Thales Blog

Server Wasn’t Patched (yada, Yada, Yada), All Your Data Has Been Stolen

October 12, 2017

The failure to patch a server as a cause of a breach only tells a small part of the story. Protecting personal and confidential information is not as simple as keeping patches on a server up to date. The responsibilities of securing data goes well beyond a single administrator's responsibility to carry out their duties.

Just like the Seinfeld television episode (Season 8 Episode 19) where many of the most important pieces of information in a story are left out by using the phrase “yada, yada, yada”, reporting on the root cause of a breach really doesn't tell us much about how the sensitive data was not properly protected. Yes, a hacker might have gained access to an enterprise due to a single vulnerability on a web server, and yada, yada, yada, they lost a lot of confidential data. “Why do we let the explanation of a single vulnerability pass as the cause of the breach? As a security or operations professional, why would anyone accept an architecture where a single breach of an internet-facing server will reveal all data in your network? Defense in depth” was such a popular buzzword a couple years back. Where is defense in depth, and why did it fail?

It is standard practice to separate your data from your presentation tiers when designing any modern web application (in fact PCI Compliance requires servers only have a single purpose). I won't get into detail about a common 3 tier architecture, but let's assume it's safe to say that the database containing records isn’t the typical source of a breach – it’s the web server. Why is that important? To get to the actual data, the hacker has to move through the network to reach the data that is the source of a typical breach.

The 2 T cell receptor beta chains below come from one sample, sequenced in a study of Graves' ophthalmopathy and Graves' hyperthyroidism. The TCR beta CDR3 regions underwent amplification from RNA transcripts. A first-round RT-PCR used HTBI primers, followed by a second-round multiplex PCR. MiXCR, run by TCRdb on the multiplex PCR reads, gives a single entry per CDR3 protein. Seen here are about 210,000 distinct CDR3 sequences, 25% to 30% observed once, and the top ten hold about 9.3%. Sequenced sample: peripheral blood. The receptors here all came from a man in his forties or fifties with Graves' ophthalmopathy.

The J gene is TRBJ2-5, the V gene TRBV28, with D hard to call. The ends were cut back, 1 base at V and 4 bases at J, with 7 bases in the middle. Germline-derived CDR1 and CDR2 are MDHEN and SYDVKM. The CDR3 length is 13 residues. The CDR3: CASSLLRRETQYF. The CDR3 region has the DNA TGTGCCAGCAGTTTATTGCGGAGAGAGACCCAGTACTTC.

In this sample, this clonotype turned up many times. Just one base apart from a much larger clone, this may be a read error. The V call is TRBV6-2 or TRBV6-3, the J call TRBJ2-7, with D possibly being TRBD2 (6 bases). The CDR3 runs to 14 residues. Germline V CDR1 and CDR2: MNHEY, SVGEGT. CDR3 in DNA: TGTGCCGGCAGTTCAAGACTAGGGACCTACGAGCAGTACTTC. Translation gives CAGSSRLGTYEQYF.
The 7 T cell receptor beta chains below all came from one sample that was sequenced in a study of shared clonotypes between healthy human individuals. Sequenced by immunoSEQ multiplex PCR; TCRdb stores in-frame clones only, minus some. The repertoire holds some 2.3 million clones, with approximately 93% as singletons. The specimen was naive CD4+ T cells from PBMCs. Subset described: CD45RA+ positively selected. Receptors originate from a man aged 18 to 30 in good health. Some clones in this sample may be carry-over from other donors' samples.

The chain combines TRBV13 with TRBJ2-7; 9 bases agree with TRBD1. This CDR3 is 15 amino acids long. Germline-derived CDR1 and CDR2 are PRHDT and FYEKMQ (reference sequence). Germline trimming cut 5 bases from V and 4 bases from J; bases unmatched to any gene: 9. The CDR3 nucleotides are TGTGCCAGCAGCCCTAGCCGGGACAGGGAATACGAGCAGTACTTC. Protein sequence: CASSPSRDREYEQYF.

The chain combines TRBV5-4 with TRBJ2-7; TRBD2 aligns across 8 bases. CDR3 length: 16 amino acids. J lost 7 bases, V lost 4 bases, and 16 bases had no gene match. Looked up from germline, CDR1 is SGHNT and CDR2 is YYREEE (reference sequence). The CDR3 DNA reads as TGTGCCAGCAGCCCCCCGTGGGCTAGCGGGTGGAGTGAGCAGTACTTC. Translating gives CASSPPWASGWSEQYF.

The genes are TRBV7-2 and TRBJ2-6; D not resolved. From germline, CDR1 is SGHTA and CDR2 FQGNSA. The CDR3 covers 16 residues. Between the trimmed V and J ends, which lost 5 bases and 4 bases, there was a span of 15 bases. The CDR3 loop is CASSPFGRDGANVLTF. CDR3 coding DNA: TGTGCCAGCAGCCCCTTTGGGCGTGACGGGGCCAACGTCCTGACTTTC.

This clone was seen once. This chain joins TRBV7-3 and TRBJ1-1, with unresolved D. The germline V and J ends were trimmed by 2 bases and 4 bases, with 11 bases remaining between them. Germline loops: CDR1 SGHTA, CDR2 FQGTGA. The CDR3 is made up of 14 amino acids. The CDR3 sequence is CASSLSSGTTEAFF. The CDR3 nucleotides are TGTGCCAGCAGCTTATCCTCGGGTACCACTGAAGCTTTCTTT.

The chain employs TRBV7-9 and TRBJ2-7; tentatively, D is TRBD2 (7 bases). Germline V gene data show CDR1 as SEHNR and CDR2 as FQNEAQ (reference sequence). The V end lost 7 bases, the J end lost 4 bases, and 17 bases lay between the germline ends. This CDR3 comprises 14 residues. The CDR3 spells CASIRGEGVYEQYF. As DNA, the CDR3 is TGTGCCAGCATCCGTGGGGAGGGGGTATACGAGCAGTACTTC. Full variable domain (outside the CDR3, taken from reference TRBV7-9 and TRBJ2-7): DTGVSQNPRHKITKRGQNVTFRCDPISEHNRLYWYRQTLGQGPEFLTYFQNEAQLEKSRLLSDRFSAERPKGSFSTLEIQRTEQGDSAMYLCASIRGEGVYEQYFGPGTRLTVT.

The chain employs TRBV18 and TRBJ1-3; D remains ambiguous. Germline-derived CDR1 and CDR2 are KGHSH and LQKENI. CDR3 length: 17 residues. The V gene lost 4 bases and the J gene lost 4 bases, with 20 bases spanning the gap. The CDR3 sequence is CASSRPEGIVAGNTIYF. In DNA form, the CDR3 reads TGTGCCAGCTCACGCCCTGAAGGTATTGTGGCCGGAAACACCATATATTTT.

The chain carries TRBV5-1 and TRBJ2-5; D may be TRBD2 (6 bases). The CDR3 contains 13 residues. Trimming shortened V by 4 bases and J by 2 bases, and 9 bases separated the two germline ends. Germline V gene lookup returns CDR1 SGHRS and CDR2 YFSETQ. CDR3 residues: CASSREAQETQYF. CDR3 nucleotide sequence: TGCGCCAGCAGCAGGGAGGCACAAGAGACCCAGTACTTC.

The breach of a web server typically gives hackers root privileges to run commands only on that system. This brings up questions: How the attack is able to move through the network? How is the data actually protected on the database server? With this in mind, here are some of the unanswered questions I have when a breach occurs, and the same questions anyone looking to protect their own servers should be asking:

  • How did the attack get credentials for other servers once they breached the initial server or workstation. Did they use the same login credentials for the web server and the database server allowing the attacker to move laterally throughout the environment?
  • Did they have any network monitoring to indicate that data was being exfiltrated?
  • Did they encrypt the data at a field or file level in the database?
  • If they encrypted, how was the attacker able to decrypt? Did they use proper key management and strong encryption (something more secure than just disk encryption)?
  • Did they steal the actual database or a backup copy?
  • Did they use SSH keys to secure connection to servers? If so, why were keys for the database server able to be accessed on a web server?
  • Do they monitor the web server for unauthorized changes? If you have a whitelist of files on the webserver - a database showing up and being exfiltrated should be something you can find.

In order to move the security field forward and understand how we can better protect our infrastructure, we need to start asking smarter, more thoughtful questions when a breach does occur. We need to ensure our data is protected – not just with encryption, but access control. We need to monitor the network. We need to control login access and credentials. These should be considered the bare minimum.

If we are only relying on a single admin to manually patch a server when vulnerabilities are discovered, we will all be fighting a losing battle.